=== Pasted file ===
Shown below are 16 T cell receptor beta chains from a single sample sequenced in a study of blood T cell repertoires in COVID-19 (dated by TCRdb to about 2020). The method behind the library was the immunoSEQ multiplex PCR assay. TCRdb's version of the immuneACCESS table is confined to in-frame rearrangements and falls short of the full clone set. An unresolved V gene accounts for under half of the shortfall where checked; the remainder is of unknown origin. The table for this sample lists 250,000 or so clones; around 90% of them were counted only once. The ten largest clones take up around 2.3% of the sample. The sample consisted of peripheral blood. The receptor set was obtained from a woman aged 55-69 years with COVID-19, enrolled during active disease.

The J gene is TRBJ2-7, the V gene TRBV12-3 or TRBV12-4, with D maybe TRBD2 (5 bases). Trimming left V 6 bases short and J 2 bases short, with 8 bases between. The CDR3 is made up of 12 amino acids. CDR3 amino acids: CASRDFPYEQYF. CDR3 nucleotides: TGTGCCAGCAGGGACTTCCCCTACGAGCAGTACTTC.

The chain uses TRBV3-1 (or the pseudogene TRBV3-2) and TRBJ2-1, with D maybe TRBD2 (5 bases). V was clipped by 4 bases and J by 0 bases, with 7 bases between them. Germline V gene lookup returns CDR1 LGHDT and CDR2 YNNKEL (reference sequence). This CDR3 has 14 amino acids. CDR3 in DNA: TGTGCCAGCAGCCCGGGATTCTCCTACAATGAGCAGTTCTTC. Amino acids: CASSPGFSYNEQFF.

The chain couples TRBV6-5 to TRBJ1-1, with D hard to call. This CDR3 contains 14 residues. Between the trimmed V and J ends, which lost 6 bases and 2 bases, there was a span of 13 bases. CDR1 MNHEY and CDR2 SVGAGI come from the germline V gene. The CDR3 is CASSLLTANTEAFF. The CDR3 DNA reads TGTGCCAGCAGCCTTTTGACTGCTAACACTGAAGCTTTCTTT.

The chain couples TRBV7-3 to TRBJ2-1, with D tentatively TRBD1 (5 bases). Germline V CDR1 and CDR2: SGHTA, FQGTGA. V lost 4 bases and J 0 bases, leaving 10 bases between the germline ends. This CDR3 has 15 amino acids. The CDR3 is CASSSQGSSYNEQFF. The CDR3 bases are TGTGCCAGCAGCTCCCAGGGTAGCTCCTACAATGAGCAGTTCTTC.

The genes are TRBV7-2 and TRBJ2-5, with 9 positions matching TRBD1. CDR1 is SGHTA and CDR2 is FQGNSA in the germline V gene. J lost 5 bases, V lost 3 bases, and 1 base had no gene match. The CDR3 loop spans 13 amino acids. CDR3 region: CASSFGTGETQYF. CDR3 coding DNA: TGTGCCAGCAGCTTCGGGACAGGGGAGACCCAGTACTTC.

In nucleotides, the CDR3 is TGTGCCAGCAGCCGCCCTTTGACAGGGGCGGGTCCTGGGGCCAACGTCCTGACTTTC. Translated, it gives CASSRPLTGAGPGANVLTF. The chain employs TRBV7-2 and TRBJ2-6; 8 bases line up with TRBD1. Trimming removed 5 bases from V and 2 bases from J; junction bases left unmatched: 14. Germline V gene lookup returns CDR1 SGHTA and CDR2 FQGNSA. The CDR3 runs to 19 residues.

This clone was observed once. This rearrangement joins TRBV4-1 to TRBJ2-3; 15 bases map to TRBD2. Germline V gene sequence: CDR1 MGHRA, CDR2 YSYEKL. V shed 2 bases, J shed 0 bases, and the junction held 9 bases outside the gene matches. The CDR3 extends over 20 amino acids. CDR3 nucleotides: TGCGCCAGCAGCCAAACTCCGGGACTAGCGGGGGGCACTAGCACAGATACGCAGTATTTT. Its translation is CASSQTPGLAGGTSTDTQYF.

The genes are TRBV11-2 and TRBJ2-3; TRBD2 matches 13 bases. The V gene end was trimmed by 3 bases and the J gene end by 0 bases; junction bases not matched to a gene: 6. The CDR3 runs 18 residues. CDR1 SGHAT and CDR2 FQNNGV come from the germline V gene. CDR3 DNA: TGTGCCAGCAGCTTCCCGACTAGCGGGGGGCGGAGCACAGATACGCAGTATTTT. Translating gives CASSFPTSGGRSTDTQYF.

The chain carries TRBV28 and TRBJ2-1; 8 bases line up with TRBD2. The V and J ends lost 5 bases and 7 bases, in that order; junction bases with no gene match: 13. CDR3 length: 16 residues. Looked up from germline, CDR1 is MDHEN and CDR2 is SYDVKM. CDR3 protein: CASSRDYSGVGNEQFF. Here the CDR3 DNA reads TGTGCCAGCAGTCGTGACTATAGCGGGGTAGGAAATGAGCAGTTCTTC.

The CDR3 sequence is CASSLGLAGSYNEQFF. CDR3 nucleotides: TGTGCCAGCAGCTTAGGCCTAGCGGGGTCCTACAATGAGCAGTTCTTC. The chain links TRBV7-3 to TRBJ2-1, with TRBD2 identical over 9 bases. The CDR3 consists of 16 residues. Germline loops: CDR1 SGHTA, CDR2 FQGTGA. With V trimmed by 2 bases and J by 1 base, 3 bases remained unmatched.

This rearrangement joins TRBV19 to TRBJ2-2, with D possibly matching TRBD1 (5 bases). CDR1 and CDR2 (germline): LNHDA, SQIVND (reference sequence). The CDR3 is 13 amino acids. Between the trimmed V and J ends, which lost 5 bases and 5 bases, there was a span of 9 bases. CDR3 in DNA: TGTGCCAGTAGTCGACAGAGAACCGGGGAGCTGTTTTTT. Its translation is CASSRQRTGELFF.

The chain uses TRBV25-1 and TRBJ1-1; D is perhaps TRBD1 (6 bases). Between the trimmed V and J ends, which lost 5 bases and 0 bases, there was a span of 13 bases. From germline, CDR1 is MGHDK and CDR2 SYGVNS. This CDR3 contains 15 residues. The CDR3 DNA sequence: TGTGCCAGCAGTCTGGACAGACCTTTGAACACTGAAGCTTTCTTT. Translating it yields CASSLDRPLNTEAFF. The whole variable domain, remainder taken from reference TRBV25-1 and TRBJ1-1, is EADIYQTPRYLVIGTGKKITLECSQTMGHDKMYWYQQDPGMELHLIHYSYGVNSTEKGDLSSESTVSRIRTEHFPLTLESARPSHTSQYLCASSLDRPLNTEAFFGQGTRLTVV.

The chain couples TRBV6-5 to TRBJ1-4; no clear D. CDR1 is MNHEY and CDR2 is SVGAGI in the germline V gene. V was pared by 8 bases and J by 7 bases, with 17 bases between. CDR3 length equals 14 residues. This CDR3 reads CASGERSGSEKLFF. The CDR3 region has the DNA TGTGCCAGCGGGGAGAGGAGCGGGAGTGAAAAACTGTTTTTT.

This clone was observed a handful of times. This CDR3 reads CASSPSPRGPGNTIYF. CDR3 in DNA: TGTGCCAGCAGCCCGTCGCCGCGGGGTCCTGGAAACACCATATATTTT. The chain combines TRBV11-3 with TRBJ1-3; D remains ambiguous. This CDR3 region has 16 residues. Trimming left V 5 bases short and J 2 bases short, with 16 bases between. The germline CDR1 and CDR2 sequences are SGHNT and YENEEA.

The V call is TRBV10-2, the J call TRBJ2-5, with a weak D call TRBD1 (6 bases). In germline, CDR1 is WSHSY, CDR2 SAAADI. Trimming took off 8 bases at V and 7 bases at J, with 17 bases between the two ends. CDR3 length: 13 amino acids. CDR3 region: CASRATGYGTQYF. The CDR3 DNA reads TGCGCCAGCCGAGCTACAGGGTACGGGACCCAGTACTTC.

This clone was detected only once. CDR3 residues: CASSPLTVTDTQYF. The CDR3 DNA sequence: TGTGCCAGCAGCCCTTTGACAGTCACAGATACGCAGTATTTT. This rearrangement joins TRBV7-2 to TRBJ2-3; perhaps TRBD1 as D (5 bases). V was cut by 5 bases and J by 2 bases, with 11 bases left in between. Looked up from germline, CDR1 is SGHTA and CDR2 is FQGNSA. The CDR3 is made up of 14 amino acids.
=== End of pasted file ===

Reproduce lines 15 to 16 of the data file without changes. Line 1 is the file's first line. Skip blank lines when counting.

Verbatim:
This clone was observed a handful of times. This CDR3 reads CASSPSPRGPGNTIYF. CDR3 in DNA: TGTGCCAGCAGCCCGTCGCCGCGGGGTCCTGGAAACACCATATATTTT. The chain combines TRBV11-3 with TRBJ1-3; D remains ambiguous. This CDR3 region has 16 residues. Trimming left V 5 bases short and J 2 bases short, with 16 bases between. The germline CDR1 and CDR2 sequences are SGHNT and YENEEA.

The V call is TRBV10-2, the J call TRBJ2-5, with a weak D call TRBD1 (6 bases). In germline, CDR1 is WSHSY, CDR2 SAAADI. Trimming took off 8 bases at V and 7 bases at J, with 17 bases between the two ends. CDR3 length: 13 amino acids. CDR3 region: CASRATGYGTQYF. The CDR3 DNA reads TGCGCCAGCCGAGCTACAGGGTACGGGACCCAGTACTTC.